Israel stepped up diplomatic maneuvers to counter the Palestinian Authority's unilateral attempt to gain non-member status at the United Nations on Tuesday, with Prime Minister Binyamin Netanyahu convening the octet, a senior forum of eight ministers, to discuss retribution against the bid. The move follows Foreign Minister Avigdor Liberman's announcement that he plans to hold an urgent meeting of Israeli ambassadors to European countries in Vienna on Thursday over the Palestinian bid.
According to an Army Radio report, in addition to the implementation of punitive measures including freezing the distribution of funds to the PA and revoking the special privileges of senior Palestinian leaders, the quorum also considered the adoption of the Levy Report in response to the PA's bid.
The controversial government-commissioned Levy Report found that the establishment of Israeli communities in the West Bank is consistent with international law.
Palestinian Authority President Mahmoud Abbas, in turn, was in Jordan on Monday to consult with the Arab League on how best to lobby world leaders in advance of the vote.
The PA is likely to make its bid in the latter part of the month. The move will upgrade the Palestinian standing at the United Nations to non-member observer status, and is seen as a de facto declaration of statehood, even though it would not grant them full UN membership.
It could, however, allow them the right to legally pursue Israel though the International Criminal Court.
Liberman is likely to help the ambassadors hone the message that the measure is part of the Palestinians’ diplomatic war against Israel and that they are unlikely to pursue peace after the vote.
Jerusalem has warned that the bid is a breach of the Oslo Accords, which binds both parties to resolve the issue through a negotiated solution, and has threatened punitive measures if the PA moves forward with the statehood recognition attempt.
Prime Minister Binyamin Netanyahu has called on Abbas to achieve statehood through a negotiated solution rather than through unilateral measures.
Netanyahu publicly invited the PA president to sit down with him and negotiate without preconditions on Sunday at the weekly cabinet meeting and on Wednesday during a press conference in Paris.
On Friday, however, Abbas told Channel 2 that the Palestinians intend to press forward with their United Nations bid. He added that he would only negotiate with the understanding that the two-state solution would be based on the pre-1967 lines.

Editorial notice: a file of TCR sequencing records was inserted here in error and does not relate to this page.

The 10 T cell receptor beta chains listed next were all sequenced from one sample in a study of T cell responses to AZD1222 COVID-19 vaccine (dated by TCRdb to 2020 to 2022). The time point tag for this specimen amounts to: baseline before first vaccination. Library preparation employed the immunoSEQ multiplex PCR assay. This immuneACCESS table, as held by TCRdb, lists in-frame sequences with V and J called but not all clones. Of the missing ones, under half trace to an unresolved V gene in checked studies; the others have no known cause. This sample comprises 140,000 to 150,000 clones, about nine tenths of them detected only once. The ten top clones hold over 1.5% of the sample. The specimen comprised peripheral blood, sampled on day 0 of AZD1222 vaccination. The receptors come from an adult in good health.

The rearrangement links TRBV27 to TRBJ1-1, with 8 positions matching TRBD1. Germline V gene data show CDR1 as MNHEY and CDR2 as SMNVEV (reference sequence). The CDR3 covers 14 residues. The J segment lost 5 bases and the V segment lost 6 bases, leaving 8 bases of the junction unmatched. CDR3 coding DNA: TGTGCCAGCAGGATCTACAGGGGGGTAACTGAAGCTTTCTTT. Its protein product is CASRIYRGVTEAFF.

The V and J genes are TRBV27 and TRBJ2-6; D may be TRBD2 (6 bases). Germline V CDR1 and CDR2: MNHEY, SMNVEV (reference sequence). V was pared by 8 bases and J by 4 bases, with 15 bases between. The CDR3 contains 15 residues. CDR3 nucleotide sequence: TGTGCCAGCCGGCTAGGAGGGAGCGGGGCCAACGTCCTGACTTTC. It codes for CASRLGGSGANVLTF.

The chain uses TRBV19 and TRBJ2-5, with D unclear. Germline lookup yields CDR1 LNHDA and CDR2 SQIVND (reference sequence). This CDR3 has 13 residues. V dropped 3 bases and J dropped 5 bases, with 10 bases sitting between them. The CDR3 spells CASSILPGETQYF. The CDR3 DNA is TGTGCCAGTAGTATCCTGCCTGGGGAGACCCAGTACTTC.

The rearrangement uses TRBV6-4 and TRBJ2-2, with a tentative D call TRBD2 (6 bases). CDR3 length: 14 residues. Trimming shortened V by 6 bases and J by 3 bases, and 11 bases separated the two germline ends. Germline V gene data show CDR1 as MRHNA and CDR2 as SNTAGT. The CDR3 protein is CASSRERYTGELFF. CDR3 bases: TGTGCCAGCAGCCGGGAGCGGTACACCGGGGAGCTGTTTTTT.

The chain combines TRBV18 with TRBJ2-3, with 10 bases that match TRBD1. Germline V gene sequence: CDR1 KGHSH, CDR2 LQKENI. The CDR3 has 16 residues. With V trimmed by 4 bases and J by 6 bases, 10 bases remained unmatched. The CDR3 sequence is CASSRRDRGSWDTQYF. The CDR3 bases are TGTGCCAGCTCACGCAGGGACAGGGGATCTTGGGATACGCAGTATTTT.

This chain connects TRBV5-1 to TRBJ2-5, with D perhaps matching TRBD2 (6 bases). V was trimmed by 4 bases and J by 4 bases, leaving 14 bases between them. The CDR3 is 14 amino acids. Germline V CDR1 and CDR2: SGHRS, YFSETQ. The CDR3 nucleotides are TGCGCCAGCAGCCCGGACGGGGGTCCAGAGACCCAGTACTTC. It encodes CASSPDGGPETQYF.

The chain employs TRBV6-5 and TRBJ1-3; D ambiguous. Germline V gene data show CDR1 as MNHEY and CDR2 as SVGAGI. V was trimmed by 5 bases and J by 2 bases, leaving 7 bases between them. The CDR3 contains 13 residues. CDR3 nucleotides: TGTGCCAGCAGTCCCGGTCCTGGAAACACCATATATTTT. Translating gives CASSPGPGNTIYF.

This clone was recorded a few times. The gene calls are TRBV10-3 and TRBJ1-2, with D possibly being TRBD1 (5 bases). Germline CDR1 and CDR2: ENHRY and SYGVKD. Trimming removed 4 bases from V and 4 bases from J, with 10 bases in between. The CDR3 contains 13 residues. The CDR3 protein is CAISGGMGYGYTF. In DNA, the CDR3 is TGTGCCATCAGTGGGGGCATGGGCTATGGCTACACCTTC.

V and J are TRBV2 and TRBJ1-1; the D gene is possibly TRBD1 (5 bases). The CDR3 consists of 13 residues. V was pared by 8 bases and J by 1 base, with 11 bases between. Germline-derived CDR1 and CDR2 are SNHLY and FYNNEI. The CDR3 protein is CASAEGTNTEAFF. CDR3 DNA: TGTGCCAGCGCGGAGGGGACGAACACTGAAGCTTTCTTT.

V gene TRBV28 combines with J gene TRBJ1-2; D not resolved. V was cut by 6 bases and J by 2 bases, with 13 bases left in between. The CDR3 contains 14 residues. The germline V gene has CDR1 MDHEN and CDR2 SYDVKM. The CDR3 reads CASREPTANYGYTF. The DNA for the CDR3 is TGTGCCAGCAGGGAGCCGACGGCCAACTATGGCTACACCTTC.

Netanyahu has said that a return to the pre-1967 lines would leave Israel with indefensible borders, and that the issue of borders should be dealt with through negotiations.
But the Palestinians believe that they can only negotiate once the pre-1967 lines have been acknowledged as the border of their future state.
Abbas spokesman Nabil Abu Rudaineh said any direct talks must wait until after the UN vote, which the Palestinians look certain to win given that they have majority support in the UN General Assembly. The vote cannot be vetoed.
“When we return from the UN General Assembly and are a non-member state based on 1967 borders, with east Jerusalem as the capital, the way to direct negotiations will be open to achieve security and stability on this basis,” Abu Rudaineh said on Monday.
“Yesterday I invited President Abbas to start direct negotiations without preconditions,” Netanyahu told Reuters television in Jerusalem.
“Unfortunately, I have still not heard back from the Palestinian side... I hope they won’t go to one-sided action in the UN because that will only push peace back and will only produce unnecessary instability,” he said.
Israel has asked other countries to try and pressure the Palestinians to drop their bid, but a PLO official said that the Palestinians already have the support of more than 150 of the 193 UN member states.
Israel already knows that it cannot thwart the passage of the bid, but it hopes to sway European and Western nations not to support it. It is assumed that the United States would oppose the bid, but it is unclear what position the European Union would take. A PLO official said he believed the Palestinians had the support of 18 of the 48 nations that belong to the Council of Europe.
Abbas’s call for renewed negotiations along the pre-1967 lines has the support of many left-leaning Israeli politicians including President Shimon Peres, former prime minister Ehud Olmert and former foreign minister Tzipi Livni.
A spokeswoman for Peres said that the president phoned Abbas on Sunday, but did not disclose any details of the conversation. The official Palestinian news agency, WAFA, said the two men discussed the peace process.
Dozens of left-wing activists demonstrated in support of Abbas on Monday night in front of the Likud party headquarters in Tel Aviv.
But Strategic Affairs Minister Moshe Ya’alon said that Abbas was disingenuous in that Olmert as prime minister and Livni had made him a generous offer that fell close to his demands and yet he still rejected it.
Ya’alon added that Netanyahu had tried very hard to negotiate with Abbas. The last time indirect talks were held in Jordan, he said, it was the Palestinians that left the negotiating table.
Reuters contributed to this report.
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